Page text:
The mood was dramatically different from prior years. Hope was in the air, and there was a distinct sense that the long sought-after achievement might actually be within reach.
If I tell you that the venue for this altered state was the SPIE Advanced Litho conference, then you can probably guess what I’m talking about: EUV. (OK, that and the spoiler title…) The tenor of the presentations, and even comments from the audience, were completely different from last year and prior years.
EUV has been discussed as the next big lithography step since I started my engineering career. With it having started that long ago, you would think that it was far enough in advance to put it in place in time for when it was needed. But it turned out harder than anyone thought, and, instead of EUV, we had things like immersion (for a better effective numerical aperture, or NA) and all the optical correction tricks played so that we can print far smaller features than we really should be able to. Necessity’s maternal nature, and all that.
The last few years have literally held a barely stated question: will EUV even be ready before it’s obsolete? The big focus was on source power, which had been inching up too slowly (with one year reporting something around 50 W and the next year reporting more or less the same number, “only this time we mean it”). But there have been numerous other issues in the way: resists with good exposure and line-edge roughness characteristics; inspection technology; masks and pellicles; the entire ecosystem, really.
This year might be characterized, by contrast, as being a huge sigh of relief. We’re not there yet, but, for the first time, the crowd seemed to have a distinct sense of, “This is going to happen.” That’s a big change. I checked my impression with a few other people, and it wasn’t just my imagination; they agreed.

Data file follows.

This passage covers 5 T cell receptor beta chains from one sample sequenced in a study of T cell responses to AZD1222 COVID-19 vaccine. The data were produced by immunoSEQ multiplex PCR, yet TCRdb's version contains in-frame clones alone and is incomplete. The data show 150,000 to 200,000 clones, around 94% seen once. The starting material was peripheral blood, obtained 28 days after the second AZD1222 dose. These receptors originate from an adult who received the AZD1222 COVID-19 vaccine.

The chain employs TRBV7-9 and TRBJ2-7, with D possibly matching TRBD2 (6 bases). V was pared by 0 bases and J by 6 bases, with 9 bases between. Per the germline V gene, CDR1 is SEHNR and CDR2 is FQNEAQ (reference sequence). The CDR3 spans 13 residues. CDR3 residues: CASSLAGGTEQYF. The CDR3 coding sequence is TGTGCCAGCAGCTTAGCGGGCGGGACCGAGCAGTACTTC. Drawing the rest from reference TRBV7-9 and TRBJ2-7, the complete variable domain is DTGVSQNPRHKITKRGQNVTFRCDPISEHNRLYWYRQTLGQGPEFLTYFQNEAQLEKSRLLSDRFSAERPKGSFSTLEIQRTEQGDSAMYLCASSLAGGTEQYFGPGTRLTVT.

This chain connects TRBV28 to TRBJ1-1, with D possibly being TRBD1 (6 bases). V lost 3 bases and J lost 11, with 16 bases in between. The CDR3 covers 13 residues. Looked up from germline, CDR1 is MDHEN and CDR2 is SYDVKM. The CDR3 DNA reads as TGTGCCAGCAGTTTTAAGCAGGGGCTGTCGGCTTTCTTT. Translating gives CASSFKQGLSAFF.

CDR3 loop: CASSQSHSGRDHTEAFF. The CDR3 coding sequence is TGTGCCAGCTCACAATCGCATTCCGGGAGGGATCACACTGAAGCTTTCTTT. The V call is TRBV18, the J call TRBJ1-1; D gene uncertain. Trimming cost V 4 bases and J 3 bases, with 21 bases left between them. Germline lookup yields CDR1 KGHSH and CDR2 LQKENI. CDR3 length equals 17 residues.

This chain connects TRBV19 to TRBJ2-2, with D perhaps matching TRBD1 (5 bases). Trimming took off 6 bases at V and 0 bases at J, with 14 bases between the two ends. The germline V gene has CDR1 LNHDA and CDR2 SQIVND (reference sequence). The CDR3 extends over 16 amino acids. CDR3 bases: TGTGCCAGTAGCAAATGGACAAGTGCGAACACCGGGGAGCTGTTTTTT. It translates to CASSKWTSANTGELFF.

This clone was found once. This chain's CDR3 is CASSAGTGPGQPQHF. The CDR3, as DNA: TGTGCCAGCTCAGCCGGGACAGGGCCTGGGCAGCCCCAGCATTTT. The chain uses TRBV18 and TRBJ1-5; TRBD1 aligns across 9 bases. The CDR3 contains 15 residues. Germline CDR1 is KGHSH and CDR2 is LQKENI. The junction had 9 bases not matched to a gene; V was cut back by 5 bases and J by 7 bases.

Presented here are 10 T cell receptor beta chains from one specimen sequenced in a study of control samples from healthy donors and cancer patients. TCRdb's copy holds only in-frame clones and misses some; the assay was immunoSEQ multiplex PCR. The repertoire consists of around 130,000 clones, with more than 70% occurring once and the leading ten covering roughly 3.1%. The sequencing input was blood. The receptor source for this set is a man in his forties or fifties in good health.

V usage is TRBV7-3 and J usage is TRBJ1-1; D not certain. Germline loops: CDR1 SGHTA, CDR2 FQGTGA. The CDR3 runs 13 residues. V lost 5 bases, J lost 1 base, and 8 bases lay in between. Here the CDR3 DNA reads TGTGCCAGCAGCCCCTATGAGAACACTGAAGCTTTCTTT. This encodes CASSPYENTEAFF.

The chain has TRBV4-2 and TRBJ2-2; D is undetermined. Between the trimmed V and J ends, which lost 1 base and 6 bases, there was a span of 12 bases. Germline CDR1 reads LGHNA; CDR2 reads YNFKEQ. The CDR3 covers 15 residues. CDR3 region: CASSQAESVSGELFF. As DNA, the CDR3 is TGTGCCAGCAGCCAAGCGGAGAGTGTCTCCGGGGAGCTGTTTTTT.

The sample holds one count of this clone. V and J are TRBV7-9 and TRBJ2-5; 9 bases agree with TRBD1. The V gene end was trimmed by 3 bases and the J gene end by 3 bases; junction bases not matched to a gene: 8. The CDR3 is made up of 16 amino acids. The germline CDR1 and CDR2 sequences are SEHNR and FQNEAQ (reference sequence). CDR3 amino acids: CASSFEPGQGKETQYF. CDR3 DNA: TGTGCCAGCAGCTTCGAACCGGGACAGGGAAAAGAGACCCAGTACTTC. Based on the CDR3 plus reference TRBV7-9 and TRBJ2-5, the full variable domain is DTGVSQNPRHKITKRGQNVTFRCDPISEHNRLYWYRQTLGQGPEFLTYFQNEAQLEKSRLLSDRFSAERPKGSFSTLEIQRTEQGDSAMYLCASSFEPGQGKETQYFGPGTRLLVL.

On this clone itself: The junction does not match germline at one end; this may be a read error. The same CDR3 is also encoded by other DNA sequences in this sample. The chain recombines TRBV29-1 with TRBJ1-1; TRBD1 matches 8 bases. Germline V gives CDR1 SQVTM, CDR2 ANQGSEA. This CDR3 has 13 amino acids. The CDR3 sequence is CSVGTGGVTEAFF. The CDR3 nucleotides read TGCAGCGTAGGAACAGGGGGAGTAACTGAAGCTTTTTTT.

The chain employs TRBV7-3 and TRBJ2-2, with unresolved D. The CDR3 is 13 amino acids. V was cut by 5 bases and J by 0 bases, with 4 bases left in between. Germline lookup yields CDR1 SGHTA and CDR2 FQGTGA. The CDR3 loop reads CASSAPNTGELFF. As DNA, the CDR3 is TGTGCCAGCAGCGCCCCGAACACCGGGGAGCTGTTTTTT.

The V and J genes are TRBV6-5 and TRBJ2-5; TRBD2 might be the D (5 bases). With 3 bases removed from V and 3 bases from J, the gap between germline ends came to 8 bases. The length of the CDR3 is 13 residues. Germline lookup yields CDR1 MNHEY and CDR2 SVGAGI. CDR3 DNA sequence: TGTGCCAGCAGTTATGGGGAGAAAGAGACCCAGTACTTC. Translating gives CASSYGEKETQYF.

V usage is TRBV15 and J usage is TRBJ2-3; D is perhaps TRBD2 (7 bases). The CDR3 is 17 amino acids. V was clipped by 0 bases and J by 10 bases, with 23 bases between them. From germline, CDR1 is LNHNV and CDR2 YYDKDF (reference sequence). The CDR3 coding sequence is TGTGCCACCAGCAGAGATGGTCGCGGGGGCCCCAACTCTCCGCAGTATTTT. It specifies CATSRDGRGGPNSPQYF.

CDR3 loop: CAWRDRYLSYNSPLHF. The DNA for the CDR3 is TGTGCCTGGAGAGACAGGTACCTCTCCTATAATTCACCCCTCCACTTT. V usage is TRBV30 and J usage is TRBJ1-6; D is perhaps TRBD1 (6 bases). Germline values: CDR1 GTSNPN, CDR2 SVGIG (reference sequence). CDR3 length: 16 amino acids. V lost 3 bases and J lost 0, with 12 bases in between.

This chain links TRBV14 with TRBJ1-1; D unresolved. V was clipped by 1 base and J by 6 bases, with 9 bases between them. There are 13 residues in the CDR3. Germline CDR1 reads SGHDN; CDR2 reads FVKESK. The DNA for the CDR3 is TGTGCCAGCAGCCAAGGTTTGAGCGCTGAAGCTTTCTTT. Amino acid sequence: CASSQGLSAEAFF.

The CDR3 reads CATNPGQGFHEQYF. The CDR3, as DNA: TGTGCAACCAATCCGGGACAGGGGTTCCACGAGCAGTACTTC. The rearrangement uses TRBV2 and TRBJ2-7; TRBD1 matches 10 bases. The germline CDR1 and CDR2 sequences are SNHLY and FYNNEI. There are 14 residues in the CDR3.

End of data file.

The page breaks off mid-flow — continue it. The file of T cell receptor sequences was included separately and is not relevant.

Past conferences tended to report a few modest bits of progress and then a laundry list of things that still needed working. This year, it was a laundry list of things that work and a dramatically smaller punch list of things to fix. Success isn’t right around the corner, but it finally feels like convergence.
A Shorter To-Do List
So let’s talk about the issues that remain, since that’s now the shorter list. To be clear, there are three different ASML models out there. The first one to ship (selectively) to customers was the NXE 3300; then work was shifted to the NXE 3350, and the NXE 3400 is due for delivery by the end of the year. Reporting various performance numbers gets a bit confusing, since the different numbers may come from different machines.
My approach here is not so much to draw clear distinctions between the machines, but rather to report on what appears to be possible with whichever machine. Ultimately this all comes together when EUV is inserted into mainstream commercial flows – which is a couple of years out — in 2018.
The first topic is, of course, as always, source power. There have been dramatic improvements in power, although the required value seems to have crept up again to 250 W. ASML says that they’ve demonstrated 200 W with good dose control, so it’s close. Critically, there appeared to be confidence that this can be done – in contrast to prior years.
A caveat to this came up in a subsequent discussion I had with Mentor Graphics. Andres Torres noted that, with the advent of pellicles, more energy is lost due to the pellicle, possibly necessitating an even higher power level to compensate.
These pellicles are effectively sneeze-guards put on the masks to block so-called fall-on particles – that is, defects that aren’t an intrinsic problem with the mask, but rather are dust or something else in the environment that falls onto the mask. The idea is that a pellicle, rather than the mask, catches the particle, and the pellicle is far enough from the mask to keep the particle out of focus so that it doesn’t print.
Pellicles are a regular part of standard lithography and have been for years. But EUV poses new challenges – the primary one being that the optics are all reflective, not transmissive. So wafers aren’t patterned by light shining through a mask; they’re patterned by light bouncing off the mask. So… if you put a pellicle of the wrong material in the way, you risk all the light bouncing off that instead.
They have managed to come up with pellicles, however, made out of polysilicon or other materials that are as transparent as possible to EUV light. Even so, you lose 6% in both directions – meaning that when the light travels to the mask through the pellicle, 94% of the light gets to the mask. It then bounces off and goes back through the pellicle – or at least 94% of the remaining light does, anyway, and arrives at the wafer. That cuts the original light intensity to 88% of what hits the pellicle on the first pass, which is why more power might be needed.